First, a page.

Filmmaker Oliver Stone has apologized after critics slammed him for making comments that were interpreted as anti-Semitic in an interview last Sunday.

While promoting his documentary “South of the Border” with The Sunday Times of London, Stone not only defended Hitler, but also downplayed the Holocaust.

“Hitler was a Frankenstein, but there was also a Dr. Frankenstein,” Stone, who is half Jewish, told the paper. “German industrialists, the Americans and the British. He had a lot of support. Hitler did far more damage to the Russians than the Jewish people.”

This year, while promoting his Showtime documentary “A Secret History of America,” Stone said “Hitler was an easy scapegoat.”

Later, he complained about the “Jewish domination of the media,” saying, “there’s a major lobby in the United States. They are hard workers. They stay on top of every comment, the most powerful lobby in Washington. Israel has f**ked up United States foreign policy for years.”

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On Monday afternoon, Stone issued the following statement in an attempt to appease the situation:

"In trying to make a broader historical point about the range of atrocities the Germans committed against many people, I made a clumsy association about the Holocaust, for which I am sorry and I regret.

"Jews obviously do not control media or any other industry. The fact that the Holocaust is still a very important, vivid and current matter today is, in fact, a great credit to the very hard work of a broad coalition of people committed to the remembrance of this atrocity -- and it was an atrocity."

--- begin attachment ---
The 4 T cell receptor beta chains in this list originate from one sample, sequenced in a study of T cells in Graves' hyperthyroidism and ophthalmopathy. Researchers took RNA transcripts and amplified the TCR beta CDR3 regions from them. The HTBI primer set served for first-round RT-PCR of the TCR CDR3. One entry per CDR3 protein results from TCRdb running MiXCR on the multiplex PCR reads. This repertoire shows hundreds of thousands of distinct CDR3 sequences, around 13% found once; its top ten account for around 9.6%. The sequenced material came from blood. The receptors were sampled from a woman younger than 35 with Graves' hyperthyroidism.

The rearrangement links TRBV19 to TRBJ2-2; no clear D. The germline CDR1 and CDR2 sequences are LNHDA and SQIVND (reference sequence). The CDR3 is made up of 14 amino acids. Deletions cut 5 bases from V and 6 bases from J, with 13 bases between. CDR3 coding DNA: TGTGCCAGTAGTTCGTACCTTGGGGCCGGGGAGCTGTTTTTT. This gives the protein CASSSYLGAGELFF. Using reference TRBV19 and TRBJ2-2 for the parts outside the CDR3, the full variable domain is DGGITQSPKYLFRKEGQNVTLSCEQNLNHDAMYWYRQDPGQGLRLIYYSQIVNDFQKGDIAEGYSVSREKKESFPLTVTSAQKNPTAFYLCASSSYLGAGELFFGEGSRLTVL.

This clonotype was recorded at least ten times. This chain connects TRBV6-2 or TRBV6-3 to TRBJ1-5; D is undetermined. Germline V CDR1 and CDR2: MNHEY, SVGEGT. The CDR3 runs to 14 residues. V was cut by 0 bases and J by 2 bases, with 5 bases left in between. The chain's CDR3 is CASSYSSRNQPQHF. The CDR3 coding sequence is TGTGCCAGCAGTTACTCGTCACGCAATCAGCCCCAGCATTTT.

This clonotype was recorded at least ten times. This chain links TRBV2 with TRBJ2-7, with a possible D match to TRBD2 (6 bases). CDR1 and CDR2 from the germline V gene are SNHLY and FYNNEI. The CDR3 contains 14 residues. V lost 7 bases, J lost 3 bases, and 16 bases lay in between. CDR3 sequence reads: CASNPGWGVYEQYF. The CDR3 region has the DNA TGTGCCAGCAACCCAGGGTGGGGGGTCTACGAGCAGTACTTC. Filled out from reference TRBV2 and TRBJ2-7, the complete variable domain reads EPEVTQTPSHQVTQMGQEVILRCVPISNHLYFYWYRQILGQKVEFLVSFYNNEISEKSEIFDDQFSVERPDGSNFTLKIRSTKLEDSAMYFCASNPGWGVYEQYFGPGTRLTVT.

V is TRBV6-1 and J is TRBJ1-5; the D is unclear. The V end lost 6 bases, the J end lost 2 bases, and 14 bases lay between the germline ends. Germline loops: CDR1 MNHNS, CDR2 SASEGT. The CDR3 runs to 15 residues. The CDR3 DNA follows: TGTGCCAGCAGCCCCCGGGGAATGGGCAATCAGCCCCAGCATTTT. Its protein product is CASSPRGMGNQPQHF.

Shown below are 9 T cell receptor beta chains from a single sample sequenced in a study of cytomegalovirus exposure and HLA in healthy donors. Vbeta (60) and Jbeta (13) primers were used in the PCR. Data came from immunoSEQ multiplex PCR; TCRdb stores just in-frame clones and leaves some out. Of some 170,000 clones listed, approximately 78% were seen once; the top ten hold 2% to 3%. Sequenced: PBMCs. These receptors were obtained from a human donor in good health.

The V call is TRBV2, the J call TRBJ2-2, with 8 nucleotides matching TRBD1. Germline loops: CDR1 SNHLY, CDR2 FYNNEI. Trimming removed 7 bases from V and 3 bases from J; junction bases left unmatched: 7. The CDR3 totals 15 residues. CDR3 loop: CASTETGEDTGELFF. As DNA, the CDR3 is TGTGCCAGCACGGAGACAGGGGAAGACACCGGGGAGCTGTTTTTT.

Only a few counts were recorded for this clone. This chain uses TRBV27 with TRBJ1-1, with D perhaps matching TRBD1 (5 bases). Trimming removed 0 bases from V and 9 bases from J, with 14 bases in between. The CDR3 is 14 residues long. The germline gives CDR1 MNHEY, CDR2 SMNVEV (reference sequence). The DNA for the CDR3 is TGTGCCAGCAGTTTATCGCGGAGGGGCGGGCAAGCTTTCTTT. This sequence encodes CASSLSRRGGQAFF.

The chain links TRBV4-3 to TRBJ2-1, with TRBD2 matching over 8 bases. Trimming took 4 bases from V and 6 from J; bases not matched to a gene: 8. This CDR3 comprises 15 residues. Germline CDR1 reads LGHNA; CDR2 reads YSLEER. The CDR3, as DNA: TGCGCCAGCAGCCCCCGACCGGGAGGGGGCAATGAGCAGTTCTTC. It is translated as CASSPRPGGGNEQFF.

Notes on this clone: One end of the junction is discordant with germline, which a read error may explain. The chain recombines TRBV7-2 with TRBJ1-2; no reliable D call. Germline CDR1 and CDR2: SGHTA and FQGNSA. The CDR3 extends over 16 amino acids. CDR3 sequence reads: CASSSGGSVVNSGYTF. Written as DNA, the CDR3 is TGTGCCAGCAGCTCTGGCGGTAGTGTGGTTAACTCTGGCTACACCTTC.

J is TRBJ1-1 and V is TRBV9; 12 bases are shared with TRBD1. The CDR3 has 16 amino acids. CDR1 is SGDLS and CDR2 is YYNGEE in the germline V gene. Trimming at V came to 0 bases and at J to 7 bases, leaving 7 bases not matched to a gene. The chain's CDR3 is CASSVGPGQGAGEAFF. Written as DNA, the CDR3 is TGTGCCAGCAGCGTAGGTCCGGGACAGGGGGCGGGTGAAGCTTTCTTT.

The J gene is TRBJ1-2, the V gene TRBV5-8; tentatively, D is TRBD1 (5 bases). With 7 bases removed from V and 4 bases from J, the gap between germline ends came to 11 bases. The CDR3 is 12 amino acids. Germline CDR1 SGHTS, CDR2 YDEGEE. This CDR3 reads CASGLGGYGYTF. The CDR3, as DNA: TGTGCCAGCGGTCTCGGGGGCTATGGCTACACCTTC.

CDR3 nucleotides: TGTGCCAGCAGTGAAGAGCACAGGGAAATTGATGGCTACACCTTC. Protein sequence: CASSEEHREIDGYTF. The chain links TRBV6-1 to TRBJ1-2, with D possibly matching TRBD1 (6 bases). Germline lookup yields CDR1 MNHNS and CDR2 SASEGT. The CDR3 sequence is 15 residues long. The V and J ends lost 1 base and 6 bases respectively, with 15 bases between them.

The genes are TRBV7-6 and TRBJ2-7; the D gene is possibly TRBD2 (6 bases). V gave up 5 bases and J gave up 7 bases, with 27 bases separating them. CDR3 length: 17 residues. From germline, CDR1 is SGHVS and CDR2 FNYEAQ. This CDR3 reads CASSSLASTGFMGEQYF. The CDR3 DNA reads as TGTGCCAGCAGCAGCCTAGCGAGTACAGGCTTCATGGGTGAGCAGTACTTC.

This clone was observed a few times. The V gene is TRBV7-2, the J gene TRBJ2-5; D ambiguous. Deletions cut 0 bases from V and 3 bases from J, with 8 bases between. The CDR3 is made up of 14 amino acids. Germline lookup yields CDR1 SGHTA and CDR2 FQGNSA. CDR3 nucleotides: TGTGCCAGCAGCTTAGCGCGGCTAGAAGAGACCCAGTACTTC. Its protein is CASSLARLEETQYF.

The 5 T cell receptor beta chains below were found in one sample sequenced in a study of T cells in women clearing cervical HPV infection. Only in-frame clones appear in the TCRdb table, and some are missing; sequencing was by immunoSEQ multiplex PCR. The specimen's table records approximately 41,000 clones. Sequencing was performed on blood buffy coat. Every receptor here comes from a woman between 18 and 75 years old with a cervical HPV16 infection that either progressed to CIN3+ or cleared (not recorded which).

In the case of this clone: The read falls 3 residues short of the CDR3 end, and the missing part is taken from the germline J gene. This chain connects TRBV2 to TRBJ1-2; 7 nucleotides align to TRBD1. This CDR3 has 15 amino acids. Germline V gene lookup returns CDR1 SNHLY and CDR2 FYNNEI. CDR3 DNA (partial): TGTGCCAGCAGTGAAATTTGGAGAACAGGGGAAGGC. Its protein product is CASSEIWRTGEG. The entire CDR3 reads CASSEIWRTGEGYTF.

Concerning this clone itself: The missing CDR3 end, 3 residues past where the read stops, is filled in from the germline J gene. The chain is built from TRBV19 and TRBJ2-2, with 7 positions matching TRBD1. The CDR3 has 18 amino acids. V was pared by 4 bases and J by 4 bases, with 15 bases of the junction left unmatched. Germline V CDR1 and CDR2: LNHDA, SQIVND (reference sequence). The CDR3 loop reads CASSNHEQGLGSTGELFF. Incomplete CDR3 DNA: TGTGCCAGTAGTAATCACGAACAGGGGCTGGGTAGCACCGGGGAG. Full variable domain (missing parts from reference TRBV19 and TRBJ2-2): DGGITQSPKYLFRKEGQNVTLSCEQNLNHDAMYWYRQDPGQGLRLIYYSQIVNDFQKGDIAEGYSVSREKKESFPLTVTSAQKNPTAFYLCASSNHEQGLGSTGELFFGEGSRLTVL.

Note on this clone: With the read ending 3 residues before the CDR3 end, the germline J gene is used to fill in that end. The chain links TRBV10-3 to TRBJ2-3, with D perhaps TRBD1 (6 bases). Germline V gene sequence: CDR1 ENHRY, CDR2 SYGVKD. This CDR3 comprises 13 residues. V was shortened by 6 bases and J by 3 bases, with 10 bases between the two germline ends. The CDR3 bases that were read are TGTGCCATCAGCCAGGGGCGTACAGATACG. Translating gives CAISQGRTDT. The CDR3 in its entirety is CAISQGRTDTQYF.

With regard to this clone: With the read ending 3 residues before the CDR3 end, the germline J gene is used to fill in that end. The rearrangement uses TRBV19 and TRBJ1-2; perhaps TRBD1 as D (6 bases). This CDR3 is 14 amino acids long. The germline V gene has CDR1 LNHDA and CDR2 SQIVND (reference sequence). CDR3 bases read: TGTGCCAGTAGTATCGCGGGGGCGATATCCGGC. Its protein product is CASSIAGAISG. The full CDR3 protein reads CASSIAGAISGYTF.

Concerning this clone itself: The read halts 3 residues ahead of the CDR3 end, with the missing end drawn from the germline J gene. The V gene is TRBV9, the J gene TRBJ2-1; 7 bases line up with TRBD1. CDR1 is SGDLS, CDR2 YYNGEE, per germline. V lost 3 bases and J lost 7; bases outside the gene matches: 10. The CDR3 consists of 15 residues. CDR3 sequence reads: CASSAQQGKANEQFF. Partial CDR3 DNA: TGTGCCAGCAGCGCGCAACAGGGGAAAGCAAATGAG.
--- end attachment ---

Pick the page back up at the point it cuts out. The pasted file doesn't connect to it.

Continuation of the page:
But Stone’s apology may be too little, too late for his critics, including the Anti-Defamation League, the American Gathering of Holocaust Survivors and the American Jewish Committee, who said Stone’s comments have outed him as an anti-Semite.

"For all of Stone's progressive pretensions, his remark is no different from one of the drunken, Jew-hating rants of his fellow Hollywood celebrity, Mel Gibson," a spokesman for the American Jewish Committee said.

For his comments on Israel foreign policy, Stone earned the criticism of Israel Diplomacy Minister Yuli Edelstein, who said his comments “could lead to a new wave of anti-Semitism and anti-Israelism, and it may even cause real harm to Jewish communities and individuals.”